We have an Italian fig variety that doesn’t darken as it ripens.  They remain light green, and swell until they burst.  We’ve enjoyed some fine fig harvests over the years.  And grapes love our garden.  I grow a delicious Muscadine that bears well, if ‘we’ don’t prune it too hard while it is in flower.

I started our Muscadines from seed after a particularly good purchase at the farmer’s market.  But we have wild grapes, too.   Not that we ever taste them, but large clusters of other native grapes hang down from the canopy through the summer months, until birds decide they are ready to harvest.

We have Vitis aestivalis, the summer grape or pigeon grape with its beautiful trident shaped leaf; and Vitis vulpina, the wild grape or fox grape.   V. vulpina is bitter until very late into the season, and by then the wild things have claimed them.  These vines crop up as volunteers, as they do throughout most of Virginia.  They scamper up and over trees and shrubs and every gardener must decide whether to allow them or to ignore them.  By the time I decided that our forest garden is at heart a wildlife garden, I welcomed the grape vines.

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Fennel may be used fresh, the flowers are edible, and the seeds may be harvested for cooking.

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There is actually quite a lot here one could eat if one were hungry.  We could harvest the bamboo shoots in spring, but we throw them to the squirrels.  We could use many of our native flowers and other herbs for teas.  We have the full cast of edible herbs, beech nuts, acorns, figs and fiddleheads.

I could try harder.  If Trader Joe’s weren’t so conveniently close, I surely could grow potatoes, at least.  Maybe one year I’ll plant some of the seed potatoes I always save.

But quite honestly, foraging for one’s food in the garden takes planning and commitment.   It is a wonderfully interesting undertaking, and very good for both the wallet and the planet.  But it also takes really good fences and barriers.  After all, the wild things have nothing else to do all day except find their food.  Who am I to stop them?

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Monarda provides excellent forage for pollinators. Its leaves may be dried and used to flavor tea.  Its flowers are edible.  This is the distinctive flavor in Earl Gray tea.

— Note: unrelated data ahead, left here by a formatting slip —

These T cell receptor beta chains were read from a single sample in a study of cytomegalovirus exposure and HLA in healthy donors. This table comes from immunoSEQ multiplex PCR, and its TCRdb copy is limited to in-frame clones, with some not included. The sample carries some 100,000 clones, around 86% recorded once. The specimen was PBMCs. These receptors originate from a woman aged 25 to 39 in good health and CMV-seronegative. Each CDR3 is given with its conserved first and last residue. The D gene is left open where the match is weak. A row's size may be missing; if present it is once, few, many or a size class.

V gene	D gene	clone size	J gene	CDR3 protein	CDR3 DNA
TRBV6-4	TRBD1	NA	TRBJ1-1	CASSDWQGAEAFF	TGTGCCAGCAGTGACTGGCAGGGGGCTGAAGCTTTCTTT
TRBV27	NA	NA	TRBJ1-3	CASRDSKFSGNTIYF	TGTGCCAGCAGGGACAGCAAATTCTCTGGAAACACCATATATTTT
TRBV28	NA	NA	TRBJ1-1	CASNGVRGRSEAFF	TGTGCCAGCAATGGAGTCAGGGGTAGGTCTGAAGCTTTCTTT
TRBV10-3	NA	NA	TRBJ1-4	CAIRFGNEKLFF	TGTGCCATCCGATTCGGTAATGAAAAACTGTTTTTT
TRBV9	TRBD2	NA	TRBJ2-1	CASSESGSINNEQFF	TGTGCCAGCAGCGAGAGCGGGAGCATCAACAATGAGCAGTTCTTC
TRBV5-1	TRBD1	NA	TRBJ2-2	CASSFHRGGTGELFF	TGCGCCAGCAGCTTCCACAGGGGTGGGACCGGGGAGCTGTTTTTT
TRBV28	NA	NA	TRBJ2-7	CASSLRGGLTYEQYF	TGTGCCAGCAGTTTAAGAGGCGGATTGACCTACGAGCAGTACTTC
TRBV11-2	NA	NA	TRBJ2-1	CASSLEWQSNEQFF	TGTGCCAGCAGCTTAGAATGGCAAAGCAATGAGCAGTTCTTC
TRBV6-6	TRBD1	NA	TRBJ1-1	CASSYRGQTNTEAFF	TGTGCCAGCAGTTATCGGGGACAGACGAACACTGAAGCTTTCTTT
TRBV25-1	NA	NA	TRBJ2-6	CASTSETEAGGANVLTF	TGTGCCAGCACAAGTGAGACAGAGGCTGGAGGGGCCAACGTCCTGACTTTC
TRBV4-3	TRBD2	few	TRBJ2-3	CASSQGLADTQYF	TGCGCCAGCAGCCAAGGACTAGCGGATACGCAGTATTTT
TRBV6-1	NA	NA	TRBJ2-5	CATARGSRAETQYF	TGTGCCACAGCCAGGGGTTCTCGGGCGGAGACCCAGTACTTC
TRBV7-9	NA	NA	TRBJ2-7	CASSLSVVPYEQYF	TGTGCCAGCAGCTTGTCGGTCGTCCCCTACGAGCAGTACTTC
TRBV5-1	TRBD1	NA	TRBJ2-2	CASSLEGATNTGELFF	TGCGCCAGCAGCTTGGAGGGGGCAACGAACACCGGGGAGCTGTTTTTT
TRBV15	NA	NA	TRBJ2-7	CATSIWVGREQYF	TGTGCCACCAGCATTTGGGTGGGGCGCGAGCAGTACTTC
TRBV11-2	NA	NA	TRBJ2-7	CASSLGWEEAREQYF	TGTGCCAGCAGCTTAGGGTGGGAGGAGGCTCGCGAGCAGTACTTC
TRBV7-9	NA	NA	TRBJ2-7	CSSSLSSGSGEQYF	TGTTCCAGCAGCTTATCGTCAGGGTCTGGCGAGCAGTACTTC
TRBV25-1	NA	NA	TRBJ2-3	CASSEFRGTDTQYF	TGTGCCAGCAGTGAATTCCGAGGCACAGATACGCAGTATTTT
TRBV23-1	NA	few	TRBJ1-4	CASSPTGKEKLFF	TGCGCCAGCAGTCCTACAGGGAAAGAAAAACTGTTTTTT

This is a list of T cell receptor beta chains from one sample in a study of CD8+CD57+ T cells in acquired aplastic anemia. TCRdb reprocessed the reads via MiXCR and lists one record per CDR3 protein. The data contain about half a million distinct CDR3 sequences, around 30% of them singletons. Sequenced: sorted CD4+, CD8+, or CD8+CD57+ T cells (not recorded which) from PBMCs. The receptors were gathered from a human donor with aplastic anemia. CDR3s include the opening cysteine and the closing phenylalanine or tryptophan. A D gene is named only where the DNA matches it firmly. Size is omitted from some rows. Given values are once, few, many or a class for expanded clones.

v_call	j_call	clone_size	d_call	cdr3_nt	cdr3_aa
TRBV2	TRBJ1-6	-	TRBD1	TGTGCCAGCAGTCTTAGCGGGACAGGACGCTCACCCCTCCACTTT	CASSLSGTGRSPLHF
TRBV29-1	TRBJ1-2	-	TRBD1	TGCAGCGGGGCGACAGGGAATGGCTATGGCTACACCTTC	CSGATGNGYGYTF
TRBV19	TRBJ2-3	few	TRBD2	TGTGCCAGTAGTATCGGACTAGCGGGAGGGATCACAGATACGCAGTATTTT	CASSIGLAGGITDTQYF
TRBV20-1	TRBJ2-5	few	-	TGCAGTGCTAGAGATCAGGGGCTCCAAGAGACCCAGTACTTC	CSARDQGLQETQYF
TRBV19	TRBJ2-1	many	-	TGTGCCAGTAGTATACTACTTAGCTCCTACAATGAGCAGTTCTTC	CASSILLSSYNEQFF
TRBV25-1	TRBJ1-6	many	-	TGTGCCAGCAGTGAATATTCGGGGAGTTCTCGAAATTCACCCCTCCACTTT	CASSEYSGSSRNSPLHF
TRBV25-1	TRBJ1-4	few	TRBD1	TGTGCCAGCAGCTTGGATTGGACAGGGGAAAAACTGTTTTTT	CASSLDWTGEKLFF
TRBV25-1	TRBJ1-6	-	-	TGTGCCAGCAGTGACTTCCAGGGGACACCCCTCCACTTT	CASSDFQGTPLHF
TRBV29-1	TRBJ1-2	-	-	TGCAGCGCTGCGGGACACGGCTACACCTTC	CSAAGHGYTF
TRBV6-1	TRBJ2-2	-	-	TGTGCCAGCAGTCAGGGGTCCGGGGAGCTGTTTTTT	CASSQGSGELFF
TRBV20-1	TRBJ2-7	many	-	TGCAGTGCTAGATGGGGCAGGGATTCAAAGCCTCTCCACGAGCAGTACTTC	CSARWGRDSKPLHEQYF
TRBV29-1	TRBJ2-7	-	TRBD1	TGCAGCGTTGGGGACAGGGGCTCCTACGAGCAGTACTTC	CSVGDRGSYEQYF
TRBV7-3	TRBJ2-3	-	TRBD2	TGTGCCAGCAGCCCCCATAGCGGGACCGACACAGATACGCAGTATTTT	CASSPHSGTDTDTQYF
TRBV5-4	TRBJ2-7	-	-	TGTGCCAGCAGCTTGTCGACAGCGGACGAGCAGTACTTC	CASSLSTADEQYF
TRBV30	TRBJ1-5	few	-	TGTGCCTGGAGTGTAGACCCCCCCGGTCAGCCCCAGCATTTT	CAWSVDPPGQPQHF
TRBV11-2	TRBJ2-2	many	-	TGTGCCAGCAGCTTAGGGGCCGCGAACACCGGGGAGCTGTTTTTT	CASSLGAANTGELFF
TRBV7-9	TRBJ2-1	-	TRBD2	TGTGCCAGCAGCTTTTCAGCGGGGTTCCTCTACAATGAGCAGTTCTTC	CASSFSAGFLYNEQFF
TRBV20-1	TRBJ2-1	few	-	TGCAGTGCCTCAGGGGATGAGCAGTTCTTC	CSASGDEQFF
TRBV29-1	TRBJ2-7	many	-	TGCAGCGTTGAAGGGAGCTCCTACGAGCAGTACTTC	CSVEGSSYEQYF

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Woodland Gnome 2020

Visit Illuminations, for a daily photo of something beautiful.

Many thanks to the wonderful ‘Six on Saturday’ meme sponsored by The Propagator

 

Sunday Dinner: Bloom Where You Are Planted

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“To accomplish great things we must not only act,
but also dream;
not only plan, but also believe.
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Anatole France

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“Only those who attempt the absurd
can achieve the impossible.”
,
Albert Einstein

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“The aim of every artist is to arrest motion,
which is life,
by artificial means and hold it fixed
so that a hundred years later,
when a stranger looks at it,
it moves again since it is life.”
.
William Faulkner

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“People pretend not to like grapes
when the vines are too high
for them to reach.”
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Marguerite de Navarre

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“Nothing in the world is worth having or worth doing
unless it means effort, pain, difficulty…
I have never in my life envied a human being
who led an easy life.
I have envied a great many people
who led difficult lives and led them well.”
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Theodore Roosevelt

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“Not much happens without a dream.